The lanner falcons (Falco biarmicus) has always been viewed as an "oddity", and even the name has a contorted history, with both common and scientific names being subject to debate. Its very existence as a separate Species has also been called into question and even today, as has been the case in the past, much has been written with regard to the identification of the species, its elusive behaviour, and its relationship with its main competitor, the Peregrine falcon.
Although a first edition of this book was written in 1992, and a subsequent full review written in 2001, the author realized that many aspects of the biology of this falcon still remain virtually unknown. Even today this remains the biggest challenge for future research. Nevertheless, there is an enormous amount of information scattered across a myriad of publications which can add a great deal to our current knowledge of the species.
The author therefore decided to collect together all of the available information in the hope of creating an overview of all that is currently known about the Lanner falcon. In compiling this information he has also referred to numerous sources originally published in the nineteenth century, as well those published more recentiy in the twentieth century. This has proven to be very helpful in understanding many of the anomalies that have been inherited from the past, many of which remain with us today.
For these reasons, this monograph is not simply review of Lanner falcon biology from the many studies that have been published. It is also an attempt to create a new overview of the species that can hopefully serve as a starting point for future research.With this book, at last, everything that is known about the Lanner falcon has been assembled in one place. The ten chapters cover the History, taxonomy and genetics; Structure and functions; Distribution and population estimates; Territory and breeding densities; Breeding seasons; Diet and hunting techniques; Movements; Conservation; and finally, a landscape-scale approach to the habitat associations of tiie members of the large-falcon (or Hierofalco) complex. The coverage ranges back in time to prehistoric fossils that occur outside the presentiy known range of the species, and forward to the possible options and plans for conservation of the species into the future. In between, in information-packed chapters, images and diagrams, every known detail about the species is presented in as much detail as space allows, supported by as many extracts of published and personal communications as the author could discover. The bibliography alone will make this compendium a standard reference for decades to come.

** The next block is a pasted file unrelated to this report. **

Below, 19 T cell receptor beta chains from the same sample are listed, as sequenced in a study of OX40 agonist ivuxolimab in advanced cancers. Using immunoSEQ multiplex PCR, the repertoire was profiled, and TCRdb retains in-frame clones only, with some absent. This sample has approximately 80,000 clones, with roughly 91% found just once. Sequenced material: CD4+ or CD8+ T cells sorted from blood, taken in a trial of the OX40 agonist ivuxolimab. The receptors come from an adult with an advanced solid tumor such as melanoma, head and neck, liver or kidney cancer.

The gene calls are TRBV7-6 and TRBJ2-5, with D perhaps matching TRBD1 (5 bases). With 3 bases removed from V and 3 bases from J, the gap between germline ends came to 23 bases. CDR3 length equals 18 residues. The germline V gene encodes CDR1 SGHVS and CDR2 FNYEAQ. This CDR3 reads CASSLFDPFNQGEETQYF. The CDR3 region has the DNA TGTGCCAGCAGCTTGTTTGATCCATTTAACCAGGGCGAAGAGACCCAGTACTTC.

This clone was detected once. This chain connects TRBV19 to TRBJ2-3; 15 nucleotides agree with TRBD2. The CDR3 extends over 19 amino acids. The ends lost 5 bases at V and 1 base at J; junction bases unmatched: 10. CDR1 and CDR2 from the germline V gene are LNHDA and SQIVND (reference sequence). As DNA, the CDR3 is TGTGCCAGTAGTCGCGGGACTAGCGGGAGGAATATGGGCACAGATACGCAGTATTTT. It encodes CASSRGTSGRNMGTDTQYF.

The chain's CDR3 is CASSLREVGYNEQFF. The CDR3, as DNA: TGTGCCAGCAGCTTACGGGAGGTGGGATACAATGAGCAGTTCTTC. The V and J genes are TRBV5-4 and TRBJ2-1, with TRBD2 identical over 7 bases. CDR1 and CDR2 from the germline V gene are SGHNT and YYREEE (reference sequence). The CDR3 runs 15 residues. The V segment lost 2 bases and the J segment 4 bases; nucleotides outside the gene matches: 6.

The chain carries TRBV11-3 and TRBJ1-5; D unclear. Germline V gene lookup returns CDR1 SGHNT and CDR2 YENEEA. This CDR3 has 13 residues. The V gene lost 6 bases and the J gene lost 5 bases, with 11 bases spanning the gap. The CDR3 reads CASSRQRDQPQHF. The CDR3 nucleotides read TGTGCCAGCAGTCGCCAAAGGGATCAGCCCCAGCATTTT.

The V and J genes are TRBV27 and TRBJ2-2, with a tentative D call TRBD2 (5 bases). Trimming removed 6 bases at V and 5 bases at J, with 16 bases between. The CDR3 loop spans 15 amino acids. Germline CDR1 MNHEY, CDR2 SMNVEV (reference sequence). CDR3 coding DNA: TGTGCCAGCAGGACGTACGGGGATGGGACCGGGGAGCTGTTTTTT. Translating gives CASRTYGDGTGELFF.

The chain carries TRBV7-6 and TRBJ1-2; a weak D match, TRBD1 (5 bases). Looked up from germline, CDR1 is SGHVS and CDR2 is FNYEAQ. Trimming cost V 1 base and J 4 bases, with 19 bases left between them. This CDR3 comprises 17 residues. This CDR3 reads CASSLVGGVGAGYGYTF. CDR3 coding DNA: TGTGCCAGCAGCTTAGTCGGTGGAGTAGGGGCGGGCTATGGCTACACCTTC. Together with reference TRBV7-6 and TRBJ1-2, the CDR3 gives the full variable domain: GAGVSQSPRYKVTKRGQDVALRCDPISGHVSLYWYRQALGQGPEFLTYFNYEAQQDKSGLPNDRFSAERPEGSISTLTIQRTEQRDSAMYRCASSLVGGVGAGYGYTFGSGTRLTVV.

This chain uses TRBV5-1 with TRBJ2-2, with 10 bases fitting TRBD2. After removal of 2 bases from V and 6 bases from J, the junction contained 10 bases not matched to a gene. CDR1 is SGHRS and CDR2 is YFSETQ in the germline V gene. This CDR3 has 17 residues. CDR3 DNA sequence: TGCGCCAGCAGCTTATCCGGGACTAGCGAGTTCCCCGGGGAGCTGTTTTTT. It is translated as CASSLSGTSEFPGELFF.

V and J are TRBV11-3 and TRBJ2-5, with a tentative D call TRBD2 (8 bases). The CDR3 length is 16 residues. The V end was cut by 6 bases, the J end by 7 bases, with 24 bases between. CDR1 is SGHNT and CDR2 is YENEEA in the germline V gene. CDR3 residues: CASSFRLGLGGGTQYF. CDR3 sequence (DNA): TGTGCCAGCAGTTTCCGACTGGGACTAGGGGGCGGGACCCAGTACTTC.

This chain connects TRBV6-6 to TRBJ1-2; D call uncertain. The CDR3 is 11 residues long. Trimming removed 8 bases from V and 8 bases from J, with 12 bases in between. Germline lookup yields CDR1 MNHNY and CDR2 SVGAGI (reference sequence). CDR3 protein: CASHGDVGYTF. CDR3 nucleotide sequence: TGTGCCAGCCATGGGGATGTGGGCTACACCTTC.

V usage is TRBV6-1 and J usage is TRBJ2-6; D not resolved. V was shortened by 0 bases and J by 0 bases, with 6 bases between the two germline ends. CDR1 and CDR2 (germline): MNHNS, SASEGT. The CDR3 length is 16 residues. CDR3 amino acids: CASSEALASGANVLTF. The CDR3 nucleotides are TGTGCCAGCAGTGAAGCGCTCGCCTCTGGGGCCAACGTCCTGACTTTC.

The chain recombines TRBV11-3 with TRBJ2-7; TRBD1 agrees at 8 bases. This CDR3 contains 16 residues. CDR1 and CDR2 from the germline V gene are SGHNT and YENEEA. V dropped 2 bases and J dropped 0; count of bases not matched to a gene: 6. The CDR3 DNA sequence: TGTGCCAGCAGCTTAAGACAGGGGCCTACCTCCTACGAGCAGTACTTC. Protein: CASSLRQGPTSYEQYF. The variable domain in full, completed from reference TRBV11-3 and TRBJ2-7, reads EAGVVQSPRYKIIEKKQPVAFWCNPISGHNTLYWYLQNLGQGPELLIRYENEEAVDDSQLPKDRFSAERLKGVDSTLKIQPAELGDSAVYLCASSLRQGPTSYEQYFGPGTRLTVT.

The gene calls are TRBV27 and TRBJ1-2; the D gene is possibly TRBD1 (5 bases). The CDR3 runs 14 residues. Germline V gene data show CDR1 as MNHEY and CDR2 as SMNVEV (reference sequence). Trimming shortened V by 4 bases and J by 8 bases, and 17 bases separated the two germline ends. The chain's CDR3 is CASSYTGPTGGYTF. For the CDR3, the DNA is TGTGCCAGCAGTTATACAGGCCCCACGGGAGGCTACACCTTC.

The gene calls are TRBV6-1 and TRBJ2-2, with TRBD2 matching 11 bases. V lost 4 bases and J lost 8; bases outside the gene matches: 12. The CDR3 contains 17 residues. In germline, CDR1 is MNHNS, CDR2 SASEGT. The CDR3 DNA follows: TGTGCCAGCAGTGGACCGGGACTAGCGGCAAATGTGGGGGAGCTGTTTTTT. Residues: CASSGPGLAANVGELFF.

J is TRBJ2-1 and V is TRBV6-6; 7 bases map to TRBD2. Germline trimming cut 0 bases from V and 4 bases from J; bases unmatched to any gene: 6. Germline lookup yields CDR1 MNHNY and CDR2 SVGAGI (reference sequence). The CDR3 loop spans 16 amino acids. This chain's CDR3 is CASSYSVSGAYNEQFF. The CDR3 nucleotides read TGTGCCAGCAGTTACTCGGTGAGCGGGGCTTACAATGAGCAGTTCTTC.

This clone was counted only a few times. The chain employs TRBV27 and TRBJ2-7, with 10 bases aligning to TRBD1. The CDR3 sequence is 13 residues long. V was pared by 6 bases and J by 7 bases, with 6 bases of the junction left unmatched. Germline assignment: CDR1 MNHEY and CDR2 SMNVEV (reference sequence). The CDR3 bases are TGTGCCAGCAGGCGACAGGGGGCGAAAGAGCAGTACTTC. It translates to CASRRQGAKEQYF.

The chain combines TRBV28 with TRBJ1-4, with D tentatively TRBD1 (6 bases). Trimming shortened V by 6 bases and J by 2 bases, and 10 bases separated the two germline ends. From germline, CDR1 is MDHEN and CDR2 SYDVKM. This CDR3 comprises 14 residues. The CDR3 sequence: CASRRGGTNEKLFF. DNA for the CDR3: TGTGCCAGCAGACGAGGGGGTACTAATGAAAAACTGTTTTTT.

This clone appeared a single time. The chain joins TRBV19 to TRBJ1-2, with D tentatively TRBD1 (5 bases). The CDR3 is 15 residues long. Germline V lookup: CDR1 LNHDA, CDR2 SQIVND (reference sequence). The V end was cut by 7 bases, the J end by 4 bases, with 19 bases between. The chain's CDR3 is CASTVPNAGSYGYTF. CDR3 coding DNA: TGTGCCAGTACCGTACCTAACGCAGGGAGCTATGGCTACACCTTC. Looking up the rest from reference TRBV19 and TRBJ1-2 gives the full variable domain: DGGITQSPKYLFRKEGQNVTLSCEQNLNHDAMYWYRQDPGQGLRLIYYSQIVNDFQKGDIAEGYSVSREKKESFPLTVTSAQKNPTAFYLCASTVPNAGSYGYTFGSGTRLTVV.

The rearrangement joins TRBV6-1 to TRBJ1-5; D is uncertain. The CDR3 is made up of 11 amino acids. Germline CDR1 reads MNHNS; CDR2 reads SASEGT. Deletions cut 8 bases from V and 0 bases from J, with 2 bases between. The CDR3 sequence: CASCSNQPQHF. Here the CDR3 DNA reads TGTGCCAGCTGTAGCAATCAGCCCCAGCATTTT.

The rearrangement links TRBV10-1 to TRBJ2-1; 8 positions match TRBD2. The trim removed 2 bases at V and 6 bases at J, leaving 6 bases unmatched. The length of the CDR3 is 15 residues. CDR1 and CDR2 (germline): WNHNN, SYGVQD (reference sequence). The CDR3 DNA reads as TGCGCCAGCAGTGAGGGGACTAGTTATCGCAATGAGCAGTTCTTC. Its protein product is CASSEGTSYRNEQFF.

01 - History, taxonomy and genetics
02 - Structure and functions
03 - Distribution and population estimates
04 - Territory and breeding densities
05 - Breeding season
06 - Breeding strategies
07 - Diet and hunting techniques
08 - Movements
09 – Conservation
10 - Habitat association in the Hierofalco complex: a landscape-scale approach
"[...] This privately-published book is mainly a compilation of information available in a widely scattered literature, rather than a detailed local study, but the author has done a good job of pulling together this information, devotedly over a period of more than 25 years. The book is nicely produced and the colour photographs are carefully chosen and well reproduced on glossy paper. However, the black-and-white photographs are printed on the ordinary text pages and have reproduced less well. Maps and diagrams are well drawn and clear. Any raptor enthusiast will find something new and interesting in this volume."
– I. Newton, Ibis (158), 2016
"[...] This is a well-researched and authoritative monograph, setting a high standard. My only criticism, and it is a minor one given that the author is not writing in his first language, is that the English used sometimes fails to portray what I think the author intends. Having always seen the Lanner as a poor relation to the more impressive Peregrine and Gyrfalcon, I think that Leonardi has shifted my view. This is an interesting falcon, occupying a not insignificant geographic area and range of habitats."
– Mike Toms, BTO book reviews